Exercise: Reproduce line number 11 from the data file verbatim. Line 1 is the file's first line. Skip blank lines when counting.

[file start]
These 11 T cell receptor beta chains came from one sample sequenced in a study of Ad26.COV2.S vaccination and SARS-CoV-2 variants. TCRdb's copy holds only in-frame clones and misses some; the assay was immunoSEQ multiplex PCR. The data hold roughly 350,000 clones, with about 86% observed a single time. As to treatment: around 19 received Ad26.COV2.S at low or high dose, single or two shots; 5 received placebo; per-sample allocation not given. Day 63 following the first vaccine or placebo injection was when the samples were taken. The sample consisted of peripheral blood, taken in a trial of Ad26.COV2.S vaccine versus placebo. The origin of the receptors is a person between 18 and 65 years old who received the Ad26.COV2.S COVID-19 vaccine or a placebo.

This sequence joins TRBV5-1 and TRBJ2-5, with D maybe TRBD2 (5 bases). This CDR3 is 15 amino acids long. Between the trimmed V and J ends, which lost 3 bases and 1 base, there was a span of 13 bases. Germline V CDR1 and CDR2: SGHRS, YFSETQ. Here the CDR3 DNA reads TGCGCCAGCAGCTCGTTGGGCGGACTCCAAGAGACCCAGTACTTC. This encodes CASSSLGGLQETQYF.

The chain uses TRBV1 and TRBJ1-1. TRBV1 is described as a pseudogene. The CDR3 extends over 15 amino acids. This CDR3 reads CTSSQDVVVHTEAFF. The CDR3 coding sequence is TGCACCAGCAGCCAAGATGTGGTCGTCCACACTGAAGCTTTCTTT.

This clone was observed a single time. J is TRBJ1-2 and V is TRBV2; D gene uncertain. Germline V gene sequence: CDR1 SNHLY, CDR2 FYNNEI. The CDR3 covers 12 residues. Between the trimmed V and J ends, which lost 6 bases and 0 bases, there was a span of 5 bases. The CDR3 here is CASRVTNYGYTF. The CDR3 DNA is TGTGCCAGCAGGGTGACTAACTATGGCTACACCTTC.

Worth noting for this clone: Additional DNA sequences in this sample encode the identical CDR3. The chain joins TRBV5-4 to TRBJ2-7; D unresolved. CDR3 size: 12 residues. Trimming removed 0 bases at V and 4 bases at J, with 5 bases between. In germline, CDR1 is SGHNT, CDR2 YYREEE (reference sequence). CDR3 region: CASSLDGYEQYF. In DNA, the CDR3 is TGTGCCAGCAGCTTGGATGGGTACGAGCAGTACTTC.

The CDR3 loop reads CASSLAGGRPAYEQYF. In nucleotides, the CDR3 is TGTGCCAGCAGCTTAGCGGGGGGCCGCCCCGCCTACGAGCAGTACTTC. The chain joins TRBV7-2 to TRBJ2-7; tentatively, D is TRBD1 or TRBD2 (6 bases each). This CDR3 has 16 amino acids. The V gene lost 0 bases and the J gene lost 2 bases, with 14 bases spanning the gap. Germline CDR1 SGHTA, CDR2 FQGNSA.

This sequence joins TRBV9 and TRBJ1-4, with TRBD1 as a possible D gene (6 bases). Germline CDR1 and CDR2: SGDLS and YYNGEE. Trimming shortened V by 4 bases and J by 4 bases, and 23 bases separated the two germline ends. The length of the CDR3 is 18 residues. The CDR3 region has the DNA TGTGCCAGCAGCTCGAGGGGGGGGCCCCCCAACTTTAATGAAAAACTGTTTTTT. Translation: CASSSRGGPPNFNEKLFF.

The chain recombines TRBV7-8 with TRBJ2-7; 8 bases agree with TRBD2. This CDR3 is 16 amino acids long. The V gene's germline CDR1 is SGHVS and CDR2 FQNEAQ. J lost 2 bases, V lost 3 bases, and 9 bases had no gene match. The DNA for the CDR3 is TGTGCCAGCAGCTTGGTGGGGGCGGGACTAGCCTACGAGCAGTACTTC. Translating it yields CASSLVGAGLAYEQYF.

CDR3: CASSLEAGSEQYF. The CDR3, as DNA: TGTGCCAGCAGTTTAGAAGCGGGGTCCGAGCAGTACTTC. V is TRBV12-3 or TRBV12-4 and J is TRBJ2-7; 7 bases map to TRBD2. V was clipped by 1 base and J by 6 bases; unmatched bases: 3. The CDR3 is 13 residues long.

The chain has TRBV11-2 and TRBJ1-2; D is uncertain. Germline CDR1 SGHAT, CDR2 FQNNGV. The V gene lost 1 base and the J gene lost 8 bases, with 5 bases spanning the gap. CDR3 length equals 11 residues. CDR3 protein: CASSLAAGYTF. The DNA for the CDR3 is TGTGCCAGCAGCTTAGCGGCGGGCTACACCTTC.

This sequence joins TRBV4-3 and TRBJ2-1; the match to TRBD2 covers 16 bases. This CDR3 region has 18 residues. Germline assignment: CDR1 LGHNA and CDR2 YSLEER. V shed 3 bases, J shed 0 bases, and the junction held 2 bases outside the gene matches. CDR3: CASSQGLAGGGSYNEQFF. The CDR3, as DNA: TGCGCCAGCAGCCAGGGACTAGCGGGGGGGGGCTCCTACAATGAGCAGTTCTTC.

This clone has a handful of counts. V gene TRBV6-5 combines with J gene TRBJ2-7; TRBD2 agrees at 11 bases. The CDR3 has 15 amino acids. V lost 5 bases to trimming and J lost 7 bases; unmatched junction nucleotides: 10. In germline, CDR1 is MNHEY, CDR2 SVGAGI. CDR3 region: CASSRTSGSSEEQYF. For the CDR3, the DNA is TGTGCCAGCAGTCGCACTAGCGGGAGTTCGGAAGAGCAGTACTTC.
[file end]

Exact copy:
This sequence joins TRBV4-3 and TRBJ2-1; the match to TRBD2 covers 16 bases. This CDR3 region has 18 residues. Germline assignment: CDR1 LGHNA and CDR2 YSLEER. V shed 3 bases, J shed 0 bases, and the junction held 2 bases outside the gene matches. CDR3: CASSQGLAGGGSYNEQFF. The CDR3, as DNA: TGCGCCAGCAGCCAGGGACTAGCGGGGGGGGGCTCCTACAATGAGCAGTTCTTC.